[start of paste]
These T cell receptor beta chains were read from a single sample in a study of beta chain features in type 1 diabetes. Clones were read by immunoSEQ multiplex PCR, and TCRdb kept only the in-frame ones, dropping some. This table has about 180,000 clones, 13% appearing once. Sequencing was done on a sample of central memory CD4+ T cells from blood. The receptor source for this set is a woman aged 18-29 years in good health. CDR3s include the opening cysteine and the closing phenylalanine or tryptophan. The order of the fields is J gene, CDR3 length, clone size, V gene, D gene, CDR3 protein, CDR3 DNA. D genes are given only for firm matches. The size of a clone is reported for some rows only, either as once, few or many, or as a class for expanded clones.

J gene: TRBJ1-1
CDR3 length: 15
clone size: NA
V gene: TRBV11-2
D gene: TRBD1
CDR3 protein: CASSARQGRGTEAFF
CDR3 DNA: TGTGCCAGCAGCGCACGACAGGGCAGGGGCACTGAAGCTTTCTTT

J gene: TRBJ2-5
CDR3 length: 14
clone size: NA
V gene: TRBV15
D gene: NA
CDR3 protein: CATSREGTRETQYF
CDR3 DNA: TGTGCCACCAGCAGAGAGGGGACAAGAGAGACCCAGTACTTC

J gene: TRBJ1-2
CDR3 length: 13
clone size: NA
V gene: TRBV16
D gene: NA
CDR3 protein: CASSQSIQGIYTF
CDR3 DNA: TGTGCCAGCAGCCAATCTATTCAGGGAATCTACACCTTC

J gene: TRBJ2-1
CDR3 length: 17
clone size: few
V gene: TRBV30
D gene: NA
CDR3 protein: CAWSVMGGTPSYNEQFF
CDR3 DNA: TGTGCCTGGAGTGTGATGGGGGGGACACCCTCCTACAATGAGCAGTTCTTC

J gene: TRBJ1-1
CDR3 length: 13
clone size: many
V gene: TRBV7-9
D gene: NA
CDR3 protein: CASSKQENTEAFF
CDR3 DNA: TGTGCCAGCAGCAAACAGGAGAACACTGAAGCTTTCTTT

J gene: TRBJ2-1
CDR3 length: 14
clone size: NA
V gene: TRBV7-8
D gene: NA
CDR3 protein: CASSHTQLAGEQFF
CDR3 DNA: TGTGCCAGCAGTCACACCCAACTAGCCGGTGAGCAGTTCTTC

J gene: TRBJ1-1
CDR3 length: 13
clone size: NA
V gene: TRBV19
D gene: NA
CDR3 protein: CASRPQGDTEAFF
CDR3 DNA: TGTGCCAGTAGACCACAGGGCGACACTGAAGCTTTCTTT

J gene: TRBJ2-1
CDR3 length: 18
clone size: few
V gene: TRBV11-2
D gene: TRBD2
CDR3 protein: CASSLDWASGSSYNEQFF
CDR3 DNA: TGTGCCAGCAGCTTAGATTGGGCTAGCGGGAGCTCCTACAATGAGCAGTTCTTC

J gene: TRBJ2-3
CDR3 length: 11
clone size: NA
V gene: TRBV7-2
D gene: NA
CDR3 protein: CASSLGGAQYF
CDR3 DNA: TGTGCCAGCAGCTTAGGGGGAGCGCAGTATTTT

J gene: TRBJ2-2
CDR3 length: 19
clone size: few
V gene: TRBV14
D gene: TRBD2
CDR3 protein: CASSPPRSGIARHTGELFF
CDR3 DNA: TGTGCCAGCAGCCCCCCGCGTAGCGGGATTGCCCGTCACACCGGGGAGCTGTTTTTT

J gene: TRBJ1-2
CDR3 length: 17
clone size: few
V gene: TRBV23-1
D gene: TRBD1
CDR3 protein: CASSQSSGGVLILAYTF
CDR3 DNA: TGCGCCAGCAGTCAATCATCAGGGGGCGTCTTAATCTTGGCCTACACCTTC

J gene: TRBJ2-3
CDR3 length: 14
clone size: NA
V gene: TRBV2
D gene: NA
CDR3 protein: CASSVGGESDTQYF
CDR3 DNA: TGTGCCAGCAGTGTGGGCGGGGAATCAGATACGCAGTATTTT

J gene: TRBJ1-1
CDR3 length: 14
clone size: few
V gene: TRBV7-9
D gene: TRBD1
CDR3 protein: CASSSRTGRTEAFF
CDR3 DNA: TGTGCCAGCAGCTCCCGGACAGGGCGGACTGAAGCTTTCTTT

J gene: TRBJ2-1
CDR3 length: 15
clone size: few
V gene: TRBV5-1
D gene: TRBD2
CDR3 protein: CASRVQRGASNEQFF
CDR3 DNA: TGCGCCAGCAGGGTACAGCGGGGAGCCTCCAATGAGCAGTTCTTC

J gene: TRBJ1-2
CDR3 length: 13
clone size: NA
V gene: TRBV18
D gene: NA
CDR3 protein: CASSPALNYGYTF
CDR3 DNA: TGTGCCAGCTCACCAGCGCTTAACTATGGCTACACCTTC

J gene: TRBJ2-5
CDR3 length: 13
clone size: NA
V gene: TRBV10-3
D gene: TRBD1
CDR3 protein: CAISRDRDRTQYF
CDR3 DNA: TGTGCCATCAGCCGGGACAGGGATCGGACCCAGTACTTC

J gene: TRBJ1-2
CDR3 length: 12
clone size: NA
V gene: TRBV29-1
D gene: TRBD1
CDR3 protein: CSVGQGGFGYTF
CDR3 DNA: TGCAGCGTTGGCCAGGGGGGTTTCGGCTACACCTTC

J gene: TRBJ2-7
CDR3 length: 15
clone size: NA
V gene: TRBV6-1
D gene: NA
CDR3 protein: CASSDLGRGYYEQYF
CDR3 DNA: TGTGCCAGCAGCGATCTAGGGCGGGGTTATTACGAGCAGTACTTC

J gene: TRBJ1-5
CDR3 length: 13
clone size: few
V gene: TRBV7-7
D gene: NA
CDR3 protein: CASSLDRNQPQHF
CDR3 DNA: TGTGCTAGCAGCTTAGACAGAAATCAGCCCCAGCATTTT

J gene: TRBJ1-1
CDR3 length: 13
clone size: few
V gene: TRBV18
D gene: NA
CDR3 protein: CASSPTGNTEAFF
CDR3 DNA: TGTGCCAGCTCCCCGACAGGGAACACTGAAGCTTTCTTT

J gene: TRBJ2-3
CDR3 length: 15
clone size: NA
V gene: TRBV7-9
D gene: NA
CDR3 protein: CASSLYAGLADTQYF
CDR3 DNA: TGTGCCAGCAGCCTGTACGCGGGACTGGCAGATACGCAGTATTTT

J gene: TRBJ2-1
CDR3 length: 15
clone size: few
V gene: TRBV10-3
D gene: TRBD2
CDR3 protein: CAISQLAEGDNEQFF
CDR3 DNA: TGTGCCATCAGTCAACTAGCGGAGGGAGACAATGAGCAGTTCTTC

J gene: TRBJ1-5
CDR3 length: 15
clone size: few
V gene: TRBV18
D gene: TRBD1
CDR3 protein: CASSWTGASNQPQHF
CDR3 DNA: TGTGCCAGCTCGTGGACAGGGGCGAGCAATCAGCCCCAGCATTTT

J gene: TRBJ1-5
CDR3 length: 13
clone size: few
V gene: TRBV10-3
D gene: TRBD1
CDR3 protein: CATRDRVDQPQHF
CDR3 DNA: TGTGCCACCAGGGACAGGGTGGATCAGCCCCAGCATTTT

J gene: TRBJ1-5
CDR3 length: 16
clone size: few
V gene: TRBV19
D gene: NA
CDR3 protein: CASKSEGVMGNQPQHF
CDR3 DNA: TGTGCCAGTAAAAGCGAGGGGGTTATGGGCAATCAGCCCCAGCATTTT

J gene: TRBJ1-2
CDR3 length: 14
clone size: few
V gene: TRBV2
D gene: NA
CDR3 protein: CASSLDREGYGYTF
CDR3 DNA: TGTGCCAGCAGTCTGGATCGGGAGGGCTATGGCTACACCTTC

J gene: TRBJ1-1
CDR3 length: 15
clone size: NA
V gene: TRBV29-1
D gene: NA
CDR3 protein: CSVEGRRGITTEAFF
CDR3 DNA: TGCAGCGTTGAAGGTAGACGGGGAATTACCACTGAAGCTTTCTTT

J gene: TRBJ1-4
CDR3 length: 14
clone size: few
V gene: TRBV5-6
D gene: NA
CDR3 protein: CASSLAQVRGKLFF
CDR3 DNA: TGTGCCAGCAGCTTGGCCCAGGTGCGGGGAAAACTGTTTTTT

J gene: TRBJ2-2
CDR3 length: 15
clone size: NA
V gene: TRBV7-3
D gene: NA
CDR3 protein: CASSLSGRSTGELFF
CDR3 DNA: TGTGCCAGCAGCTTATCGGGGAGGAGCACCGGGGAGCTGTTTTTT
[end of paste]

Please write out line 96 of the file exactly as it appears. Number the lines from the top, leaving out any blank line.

V gene: TRBV5-1